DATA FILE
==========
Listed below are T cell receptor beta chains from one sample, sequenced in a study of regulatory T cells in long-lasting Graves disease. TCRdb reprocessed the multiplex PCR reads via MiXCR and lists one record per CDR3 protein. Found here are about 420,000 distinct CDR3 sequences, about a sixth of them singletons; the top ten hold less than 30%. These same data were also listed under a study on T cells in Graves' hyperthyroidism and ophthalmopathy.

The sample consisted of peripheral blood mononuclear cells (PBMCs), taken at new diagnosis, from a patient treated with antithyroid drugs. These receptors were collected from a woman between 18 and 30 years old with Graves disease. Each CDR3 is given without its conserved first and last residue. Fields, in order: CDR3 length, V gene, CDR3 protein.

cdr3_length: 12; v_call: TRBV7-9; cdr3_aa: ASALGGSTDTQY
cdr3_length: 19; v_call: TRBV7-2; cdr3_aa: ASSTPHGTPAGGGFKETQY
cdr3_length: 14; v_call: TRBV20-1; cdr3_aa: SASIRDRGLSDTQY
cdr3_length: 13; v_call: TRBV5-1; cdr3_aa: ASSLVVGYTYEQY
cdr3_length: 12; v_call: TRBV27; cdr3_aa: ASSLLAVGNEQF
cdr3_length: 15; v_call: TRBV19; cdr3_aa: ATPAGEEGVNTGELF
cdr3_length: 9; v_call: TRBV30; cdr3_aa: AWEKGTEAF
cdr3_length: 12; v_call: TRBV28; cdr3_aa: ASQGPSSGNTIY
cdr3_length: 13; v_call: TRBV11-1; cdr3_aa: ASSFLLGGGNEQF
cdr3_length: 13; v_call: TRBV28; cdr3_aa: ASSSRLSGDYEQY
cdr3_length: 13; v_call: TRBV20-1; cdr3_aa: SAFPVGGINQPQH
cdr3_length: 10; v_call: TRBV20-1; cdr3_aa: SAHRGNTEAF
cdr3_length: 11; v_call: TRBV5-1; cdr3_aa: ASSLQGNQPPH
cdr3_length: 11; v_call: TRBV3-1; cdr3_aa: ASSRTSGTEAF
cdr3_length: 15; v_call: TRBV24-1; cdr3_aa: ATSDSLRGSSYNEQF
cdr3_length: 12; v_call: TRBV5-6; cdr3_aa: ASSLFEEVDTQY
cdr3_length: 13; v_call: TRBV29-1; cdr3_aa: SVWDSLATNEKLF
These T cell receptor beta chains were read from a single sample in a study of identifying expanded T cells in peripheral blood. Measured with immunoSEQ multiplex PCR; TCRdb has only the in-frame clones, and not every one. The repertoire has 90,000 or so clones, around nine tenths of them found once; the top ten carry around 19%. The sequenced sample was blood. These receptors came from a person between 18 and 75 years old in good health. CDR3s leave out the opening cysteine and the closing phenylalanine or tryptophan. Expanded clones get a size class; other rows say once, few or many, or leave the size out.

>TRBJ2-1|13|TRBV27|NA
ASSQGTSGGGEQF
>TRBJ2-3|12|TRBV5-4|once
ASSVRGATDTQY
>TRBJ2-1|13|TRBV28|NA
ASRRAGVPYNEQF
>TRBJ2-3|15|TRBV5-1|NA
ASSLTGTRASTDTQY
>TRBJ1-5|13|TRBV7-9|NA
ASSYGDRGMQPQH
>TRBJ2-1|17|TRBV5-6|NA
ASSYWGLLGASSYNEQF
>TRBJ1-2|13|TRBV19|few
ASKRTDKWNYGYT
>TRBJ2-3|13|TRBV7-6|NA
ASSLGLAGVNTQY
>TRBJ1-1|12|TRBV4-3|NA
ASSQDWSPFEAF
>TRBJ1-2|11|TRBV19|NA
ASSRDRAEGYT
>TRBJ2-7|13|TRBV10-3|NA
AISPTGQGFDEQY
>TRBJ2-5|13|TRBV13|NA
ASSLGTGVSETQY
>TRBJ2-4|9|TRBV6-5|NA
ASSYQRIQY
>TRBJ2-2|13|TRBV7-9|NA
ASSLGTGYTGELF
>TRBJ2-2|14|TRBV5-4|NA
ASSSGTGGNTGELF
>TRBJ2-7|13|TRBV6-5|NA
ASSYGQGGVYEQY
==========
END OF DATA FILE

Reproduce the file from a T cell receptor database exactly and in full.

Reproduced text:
Listed below are T cell receptor beta chains from one sample, sequenced in a study of regulatory T cells in long-lasting Graves disease. TCRdb reprocessed the multiplex PCR reads via MiXCR and lists one record per CDR3 protein. Found here are about 420,000 distinct CDR3 sequences, about a sixth of them singletons; the top ten hold less than 30%. These same data were also listed under a study on T cells in Graves' hyperthyroidism and ophthalmopathy.

The sample consisted of peripheral blood mononuclear cells (PBMCs), taken at new diagnosis, from a patient treated with antithyroid drugs. These receptors were collected from a woman between 18 and 30 years old with Graves disease. Each CDR3 is given without its conserved first and last residue. Fields, in order: CDR3 length, V gene, CDR3 protein.

cdr3_length: 12; v_call: TRBV7-9; cdr3_aa: ASALGGSTDTQY
cdr3_length: 19; v_call: TRBV7-2; cdr3_aa: ASSTPHGTPAGGGFKETQY
cdr3_length: 14; v_call: TRBV20-1; cdr3_aa: SASIRDRGLSDTQY
cdr3_length: 13; v_call: TRBV5-1; cdr3_aa: ASSLVVGYTYEQY
cdr3_length: 12; v_call: TRBV27; cdr3_aa: ASSLLAVGNEQF
cdr3_length: 15; v_call: TRBV19; cdr3_aa: ATPAGEEGVNTGELF
cdr3_length: 9; v_call: TRBV30; cdr3_aa: AWEKGTEAF
cdr3_length: 12; v_call: TRBV28; cdr3_aa: ASQGPSSGNTIY
cdr3_length: 13; v_call: TRBV11-1; cdr3_aa: ASSFLLGGGNEQF
cdr3_length: 13; v_call: TRBV28; cdr3_aa: ASSSRLSGDYEQY
cdr3_length: 13; v_call: TRBV20-1; cdr3_aa: SAFPVGGINQPQH
cdr3_length: 10; v_call: TRBV20-1; cdr3_aa: SAHRGNTEAF
cdr3_length: 11; v_call: TRBV5-1; cdr3_aa: ASSLQGNQPPH
cdr3_length: 11; v_call: TRBV3-1; cdr3_aa: ASSRTSGTEAF
cdr3_length: 15; v_call: TRBV24-1; cdr3_aa: ATSDSLRGSSYNEQF
cdr3_length: 12; v_call: TRBV5-6; cdr3_aa: ASSLFEEVDTQY
cdr3_length: 13; v_call: TRBV29-1; cdr3_aa: SVWDSLATNEKLF
These T cell receptor beta chains were read from a single sample in a study of identifying expanded T cells in peripheral blood. Measured with immunoSEQ multiplex PCR; TCRdb has only the in-frame clones, and not every one. The repertoire has 90,000 or so clones, around nine tenths of them found once; the top ten carry around 19%. The sequenced sample was blood. These receptors came from a person between 18 and 75 years old in good health. CDR3s leave out the opening cysteine and the closing phenylalanine or tryptophan. Expanded clones get a size class; other rows say once, few or many, or leave the size out.

>TRBJ2-1|13|TRBV27|NA
ASSQGTSGGGEQF
>TRBJ2-3|12|TRBV5-4|once
ASSVRGATDTQY
>TRBJ2-1|13|TRBV28|NA
ASRRAGVPYNEQF
>TRBJ2-3|15|TRBV5-1|NA
ASSLTGTRASTDTQY
>TRBJ1-5|13|TRBV7-9|NA
ASSYGDRGMQPQH
>TRBJ2-1|17|TRBV5-6|NA
ASSYWGLLGASSYNEQF
>TRBJ1-2|13|TRBV19|few
ASKRTDKWNYGYT
>TRBJ2-3|13|TRBV7-6|NA
ASSLGLAGVNTQY
>TRBJ1-1|12|TRBV4-3|NA
ASSQDWSPFEAF
>TRBJ1-2|11|TRBV19|NA
ASSRDRAEGYT
>TRBJ2-7|13|TRBV10-3|NA
AISPTGQGFDEQY
>TRBJ2-5|13|TRBV13|NA
ASSLGTGVSETQY
>TRBJ2-4|9|TRBV6-5|NA
ASSYQRIQY
>TRBJ2-2|13|TRBV7-9|NA
ASSLGTGYTGELF
>TRBJ2-2|14|TRBV5-4|NA
ASSSGTGGNTGELF
>TRBJ2-7|13|TRBV6-5|NA
ASSYGQGGVYEQY